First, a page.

December 21-27, 1968: the Apollo 8 crew of Frank Borman, James A. Lovell, Jr., and William A. Anders journeyed to the Moon, into lunar orbit, and back to Earth. Launched by a Saturn V rocket, traveling in the Apollo spacecraft, and finally descending under parachutes into the Pacific Ocean, they completed an epic voyage that set the stage for an even more daring journey six months later—to land on the Moon. Apollo 8 was humanity’s first foray beyond nearby space—our first venture to another world.
Three men nestled shoulder to shoulder in a vehicle with barely as much interior room as a typical 1960s station wagon sped toward the Moon. The Moon! The first ever to attempt such an audacious feat, these pilots ranked among the best of America’s best.
They were not supposed to make this journey just yet, but under the pressure of the Cold War Space Race, NASA decided to accelerate their planned lunar orbiting mission without delay. Perched atop a powerful behemoth rocket that had not yet launched astronauts, they reached a velocity never before achieved by human beings—almost 25,000 miles per hour—fast enough to escape from Earth and cross the void to the Moon.
Thus began their quarter-million-mile voyage to the Moon. As the earth grew smaller behind them, its gravitational pull weakened until the moon’s gravity embraced them. If all went perfectly well, if all the calculations were correct and the computer codes ran without error and the vehicle systems operated as they should, these men would streak home safely a week later, after spending almost a day in lunar orbit and traveling almost a half million miles. Was that really conceivable, or truly possible?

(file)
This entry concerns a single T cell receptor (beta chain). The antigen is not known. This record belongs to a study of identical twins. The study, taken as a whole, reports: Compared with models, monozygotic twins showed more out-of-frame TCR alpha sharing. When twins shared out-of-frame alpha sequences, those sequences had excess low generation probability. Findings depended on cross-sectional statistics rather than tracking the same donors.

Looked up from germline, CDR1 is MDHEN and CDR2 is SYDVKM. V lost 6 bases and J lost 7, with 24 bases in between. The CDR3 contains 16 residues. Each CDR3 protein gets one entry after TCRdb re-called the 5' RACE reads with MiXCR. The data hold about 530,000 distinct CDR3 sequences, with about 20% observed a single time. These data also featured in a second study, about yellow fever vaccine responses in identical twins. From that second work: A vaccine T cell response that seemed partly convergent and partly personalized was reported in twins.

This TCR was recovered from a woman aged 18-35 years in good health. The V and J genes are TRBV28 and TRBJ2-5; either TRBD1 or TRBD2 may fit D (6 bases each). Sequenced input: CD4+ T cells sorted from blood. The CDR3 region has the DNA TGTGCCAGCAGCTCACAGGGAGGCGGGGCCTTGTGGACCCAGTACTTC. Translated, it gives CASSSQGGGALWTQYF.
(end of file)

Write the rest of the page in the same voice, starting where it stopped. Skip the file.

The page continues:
During their 20 hours circling the Moon, they passed through the soft twilight of earthshine and witnessed an extraordinary view—our home planet, the shining blue and white Earth, rise above the horizon of the gray, lifeless Moon.
All did go remarkably well, and these three Americans reached the Moon flawlessly. Their spacecraft disappeared behind the Moon out of sight and out of contact with the world they left behind, then emerged from the far side, and curved into orbit just 60 miles above the surface of the Moon. In ten orbits, they saw craters and peaks never viewed directly by human eyes, and recognized on the familiar Earth-facing side an intended site for a bold landing mission.
During their 20 hours circling the Moon, they passed through the soft twilight of earthshine and witnessed an extraordinary view—our home planet, the shining blue and white Earth, rise above the horizon of the gray, lifeless Moon. Had they been travelers from another world, would they have guessed this jewel-tone planet was inhabited? As men from Earth, they suddenly saw its beauty, fragility, and solitude in the vast universe
Before leaving lunar orbit for their return home, they telecast a Christmas message to citizens of the world. Turning to scripture, they jointly read the timeless first verses of Genesis, the biblical creation story, and then offered a benediction: “God bless all of you, all of you on the good Earth.” Those moments of simple eloquence captured the spirit of Apollo, transcending the particulars of this mission and fostering a spirit of awe, wonder, and unity felt around the world.
Join us for a year-long celebration of the Apollo Program, as we look back at the legacy of our first small steps on the Moon. Follow along with #Apollo50.